Survival Tips for Working Mothers: Young Professionals Say Planning Ahead Helps to Juggle Careers and Family Commitments

By Turner, Renee D. | Ebony, September 1990 | Go to article overview
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Survival Tips for Working Mothers: Young Professionals Say Planning Ahead Helps to Juggle Careers and Family Commitments


Turner, Renee D., Ebony


Survival Tips For Working Mothers

Young professionals say planning helps to juggle careers and family commitments

It was a classic dilemma for a working mother. Brooksie Williams, 33, was being considered for a high-powered engineering job, requiring extensive travel and long hours away from her newborn son and husband.

"I wanted to take the job," she says, "but it would not have been the best thing at the time. It would have been a big conflict with my family." As it turned out, the job went to a single man with no children.

Brooksie Williams' conflict over priorities is common among Black working mothers, who are perpetually walking a tightrope between fast-track careers and family commitment.

It's a delicate balancing act that can be upset by illness, another pregnancy, or a promotion. Something often goes wanting--household chores, social commitments, sleep and even romance. In some cases, career advancement or education is shelved for family well-being. But many of the nearly 3 million Black working mothers in today's work force are finding better ways to do it all--to have--successful careers and to be a supermom and superwife.

"Today's working mother can't totally be just a mother," says Barbara Guillory Thompson, a Dillard University sociologist in New Orleans. "Her husband needs care and understanding. He's going through the rat race everyday and wants affection. She still does more than 50 percent of the work to keep the household going. That doesn't leave much time for herself. But more families are recognizing the problem, which is an encouraging sign."

Like their mothers, contemporary Black mothers work primarily because they have to. "I have no choice," says Stanlee Mills, 41, of Los Angeles. She became more aggressive about her career development after a divorce eight years ago left her with house notes and the primary care of her two children, Stacy, now 25 and married, and Ernie, 17. Mills worked her way up from newspaper clerk to telecommunications specialist, driven by the notion that she "had to find a way to maintain the same lifestyle my children had been used to."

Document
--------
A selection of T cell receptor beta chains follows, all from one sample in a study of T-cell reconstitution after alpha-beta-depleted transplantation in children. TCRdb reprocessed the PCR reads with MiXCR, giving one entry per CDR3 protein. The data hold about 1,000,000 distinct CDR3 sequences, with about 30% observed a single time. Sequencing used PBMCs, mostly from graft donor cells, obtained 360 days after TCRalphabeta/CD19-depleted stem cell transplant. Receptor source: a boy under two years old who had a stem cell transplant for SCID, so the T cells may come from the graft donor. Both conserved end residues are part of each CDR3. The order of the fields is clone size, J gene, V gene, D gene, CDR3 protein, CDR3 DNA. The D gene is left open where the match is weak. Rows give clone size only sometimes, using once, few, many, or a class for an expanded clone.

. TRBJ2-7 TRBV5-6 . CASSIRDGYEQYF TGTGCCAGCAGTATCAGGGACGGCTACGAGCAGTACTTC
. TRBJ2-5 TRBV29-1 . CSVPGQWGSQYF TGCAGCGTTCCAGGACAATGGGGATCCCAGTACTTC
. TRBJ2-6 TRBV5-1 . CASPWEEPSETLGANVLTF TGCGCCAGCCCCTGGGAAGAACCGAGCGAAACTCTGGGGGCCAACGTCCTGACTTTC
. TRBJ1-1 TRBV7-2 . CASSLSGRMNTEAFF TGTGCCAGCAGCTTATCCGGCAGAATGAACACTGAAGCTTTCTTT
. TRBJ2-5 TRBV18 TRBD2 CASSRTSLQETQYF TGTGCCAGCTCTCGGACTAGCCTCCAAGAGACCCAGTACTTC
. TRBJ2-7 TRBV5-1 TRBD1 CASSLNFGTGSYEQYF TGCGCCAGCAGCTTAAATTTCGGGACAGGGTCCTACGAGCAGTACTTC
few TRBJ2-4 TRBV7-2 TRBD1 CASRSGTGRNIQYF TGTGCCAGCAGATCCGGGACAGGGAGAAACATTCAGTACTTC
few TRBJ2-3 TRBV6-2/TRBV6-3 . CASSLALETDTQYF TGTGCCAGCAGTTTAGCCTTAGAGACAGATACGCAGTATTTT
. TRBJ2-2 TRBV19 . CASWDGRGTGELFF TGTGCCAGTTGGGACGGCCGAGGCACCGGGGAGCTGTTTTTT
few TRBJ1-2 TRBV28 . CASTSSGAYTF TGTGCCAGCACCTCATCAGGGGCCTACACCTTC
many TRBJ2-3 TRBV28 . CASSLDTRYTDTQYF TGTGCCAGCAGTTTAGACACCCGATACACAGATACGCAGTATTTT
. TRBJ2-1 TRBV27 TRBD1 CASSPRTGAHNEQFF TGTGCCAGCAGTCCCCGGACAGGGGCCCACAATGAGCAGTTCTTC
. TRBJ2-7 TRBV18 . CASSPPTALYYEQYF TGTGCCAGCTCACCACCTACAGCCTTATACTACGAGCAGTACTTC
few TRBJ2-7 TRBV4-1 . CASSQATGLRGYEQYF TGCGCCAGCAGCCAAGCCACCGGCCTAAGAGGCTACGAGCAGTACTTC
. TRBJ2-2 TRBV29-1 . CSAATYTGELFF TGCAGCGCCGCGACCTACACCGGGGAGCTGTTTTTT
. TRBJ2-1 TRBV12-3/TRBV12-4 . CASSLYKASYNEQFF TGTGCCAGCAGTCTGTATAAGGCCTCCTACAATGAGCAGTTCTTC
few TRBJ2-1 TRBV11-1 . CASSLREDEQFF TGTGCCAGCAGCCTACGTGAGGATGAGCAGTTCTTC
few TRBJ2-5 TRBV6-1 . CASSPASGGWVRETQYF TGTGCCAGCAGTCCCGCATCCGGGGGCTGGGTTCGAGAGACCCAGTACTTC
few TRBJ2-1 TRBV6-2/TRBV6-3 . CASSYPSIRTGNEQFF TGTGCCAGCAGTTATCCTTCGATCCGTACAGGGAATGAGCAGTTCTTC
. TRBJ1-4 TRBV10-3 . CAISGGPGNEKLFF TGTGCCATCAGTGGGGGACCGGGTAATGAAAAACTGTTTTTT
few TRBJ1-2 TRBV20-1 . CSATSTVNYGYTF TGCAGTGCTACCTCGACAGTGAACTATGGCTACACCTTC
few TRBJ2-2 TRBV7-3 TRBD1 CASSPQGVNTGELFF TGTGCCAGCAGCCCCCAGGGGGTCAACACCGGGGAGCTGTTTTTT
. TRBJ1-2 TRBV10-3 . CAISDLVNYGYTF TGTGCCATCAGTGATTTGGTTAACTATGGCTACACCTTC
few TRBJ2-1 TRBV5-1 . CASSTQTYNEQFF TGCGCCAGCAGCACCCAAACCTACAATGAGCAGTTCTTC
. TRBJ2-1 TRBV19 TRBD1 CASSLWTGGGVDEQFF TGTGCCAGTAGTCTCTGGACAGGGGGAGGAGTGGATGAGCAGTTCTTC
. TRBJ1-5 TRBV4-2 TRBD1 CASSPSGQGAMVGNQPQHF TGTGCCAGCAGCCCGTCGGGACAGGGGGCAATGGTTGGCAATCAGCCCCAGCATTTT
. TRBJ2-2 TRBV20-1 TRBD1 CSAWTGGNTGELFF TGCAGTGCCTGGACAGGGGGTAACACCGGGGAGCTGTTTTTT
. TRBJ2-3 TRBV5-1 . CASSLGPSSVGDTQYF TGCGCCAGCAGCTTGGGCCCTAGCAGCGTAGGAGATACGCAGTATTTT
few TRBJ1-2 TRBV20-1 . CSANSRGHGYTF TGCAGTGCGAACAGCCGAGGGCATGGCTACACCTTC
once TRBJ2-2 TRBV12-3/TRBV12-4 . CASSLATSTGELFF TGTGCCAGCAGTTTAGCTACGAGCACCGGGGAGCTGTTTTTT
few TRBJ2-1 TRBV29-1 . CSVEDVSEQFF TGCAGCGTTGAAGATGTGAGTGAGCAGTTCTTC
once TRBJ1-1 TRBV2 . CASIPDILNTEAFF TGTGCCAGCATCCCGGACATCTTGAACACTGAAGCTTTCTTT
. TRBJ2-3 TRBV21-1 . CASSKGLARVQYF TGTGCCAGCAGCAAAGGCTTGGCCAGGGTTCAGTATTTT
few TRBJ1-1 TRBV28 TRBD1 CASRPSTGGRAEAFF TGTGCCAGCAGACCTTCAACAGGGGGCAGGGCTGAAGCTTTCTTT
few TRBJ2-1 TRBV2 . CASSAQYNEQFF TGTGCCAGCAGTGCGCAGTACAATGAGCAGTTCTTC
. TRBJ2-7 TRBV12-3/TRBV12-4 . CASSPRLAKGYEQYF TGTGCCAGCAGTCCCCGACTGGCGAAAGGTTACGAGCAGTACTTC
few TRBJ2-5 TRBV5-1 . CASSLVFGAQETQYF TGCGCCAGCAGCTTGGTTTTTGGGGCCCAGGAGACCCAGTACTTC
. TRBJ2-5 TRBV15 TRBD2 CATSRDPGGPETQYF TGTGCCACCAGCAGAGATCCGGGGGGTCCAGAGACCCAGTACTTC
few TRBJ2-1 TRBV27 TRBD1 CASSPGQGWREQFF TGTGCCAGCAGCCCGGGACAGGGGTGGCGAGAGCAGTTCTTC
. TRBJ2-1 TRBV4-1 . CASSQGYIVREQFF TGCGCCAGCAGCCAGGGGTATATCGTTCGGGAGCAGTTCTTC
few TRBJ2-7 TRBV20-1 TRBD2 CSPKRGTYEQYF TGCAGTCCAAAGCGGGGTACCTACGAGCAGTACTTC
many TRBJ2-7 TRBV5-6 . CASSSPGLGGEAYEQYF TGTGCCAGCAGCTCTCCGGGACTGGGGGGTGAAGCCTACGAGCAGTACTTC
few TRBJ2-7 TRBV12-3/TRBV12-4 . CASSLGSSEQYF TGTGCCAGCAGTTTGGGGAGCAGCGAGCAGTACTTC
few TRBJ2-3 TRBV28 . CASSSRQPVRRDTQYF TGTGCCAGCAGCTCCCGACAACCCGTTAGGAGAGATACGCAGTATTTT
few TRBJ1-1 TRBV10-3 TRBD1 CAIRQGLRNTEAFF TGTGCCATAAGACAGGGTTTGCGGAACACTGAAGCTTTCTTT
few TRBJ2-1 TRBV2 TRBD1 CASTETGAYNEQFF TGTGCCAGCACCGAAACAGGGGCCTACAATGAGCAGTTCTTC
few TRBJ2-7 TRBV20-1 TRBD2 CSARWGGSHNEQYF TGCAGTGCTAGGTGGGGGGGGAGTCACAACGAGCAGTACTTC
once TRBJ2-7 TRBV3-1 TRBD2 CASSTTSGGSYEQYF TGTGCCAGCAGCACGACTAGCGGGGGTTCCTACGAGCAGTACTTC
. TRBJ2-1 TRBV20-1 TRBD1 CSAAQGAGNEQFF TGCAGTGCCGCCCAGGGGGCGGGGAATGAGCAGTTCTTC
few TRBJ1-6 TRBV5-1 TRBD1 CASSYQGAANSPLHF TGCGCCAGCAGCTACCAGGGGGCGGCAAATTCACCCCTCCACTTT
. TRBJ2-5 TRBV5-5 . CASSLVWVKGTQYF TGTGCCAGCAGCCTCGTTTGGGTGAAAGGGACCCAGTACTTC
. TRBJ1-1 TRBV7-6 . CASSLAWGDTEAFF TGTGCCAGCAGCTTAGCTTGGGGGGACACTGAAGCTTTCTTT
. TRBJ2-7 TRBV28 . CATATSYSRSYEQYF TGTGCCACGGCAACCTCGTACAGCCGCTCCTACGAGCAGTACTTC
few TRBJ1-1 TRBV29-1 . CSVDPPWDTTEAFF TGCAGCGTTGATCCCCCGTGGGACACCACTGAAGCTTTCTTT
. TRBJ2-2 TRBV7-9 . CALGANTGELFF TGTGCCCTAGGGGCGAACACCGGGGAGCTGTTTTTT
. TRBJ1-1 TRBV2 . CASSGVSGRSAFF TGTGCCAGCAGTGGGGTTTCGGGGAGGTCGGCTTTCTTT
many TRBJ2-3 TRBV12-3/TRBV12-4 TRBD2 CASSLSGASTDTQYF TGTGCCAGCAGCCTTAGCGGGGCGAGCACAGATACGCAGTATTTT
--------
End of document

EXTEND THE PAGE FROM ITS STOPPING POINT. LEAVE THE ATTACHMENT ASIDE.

Even so, she and other mothers candidly admit their jobs give them more than a paycheck. "Work has been a great learning experience," says Mills, adding that it has helped her develop organizational skills, and it shows her children that nothing worth having is accomplished without hard work.

Some women say they simply do not make good housemothers. That's particularly true for ambitious college graduates, who consider themselves "trained professionals."

Brooksie Williams, now a purchasing buyer for a Rockford, Ill., aerospace firm, was so career-minded that she tried to return to work four to five weeks after having her son, Clarence III. "I ended up staying home six weeks, but it just about killed me. In fact, I was calling people at work to find out what was going on," she says. "At home, I was confined to my child, the grocery store, the cleaners, the bank and to waiting for my husband to come home."

Williams has since adapted to a career-mother lifestyle. "Once I recognized that I had a family and a career," she says, "I put family first and redirected my career around that."

Once a new mother begins working, the search for suitable day care tends to be her biggest nightmare. Juanita Middleton, 36, whose law offices are 43 miles from her home in Charleston, S.C., says she was uneasy at work until she was certain that the day-care center she chose near her office was right for her son, Stewart, 2.

"When you leave your child at a place and there is a big question mark about whether it is going to work out," says the attorney, "it can cause you to always think about your child at work. But I found a center that was clean, safe, with a friendly staff, and my son seemed to really love it."

Some working moms are opting to pay a relative to keep their child(ren), or to pay someone to stay at home with their child(ren) and to do housework.

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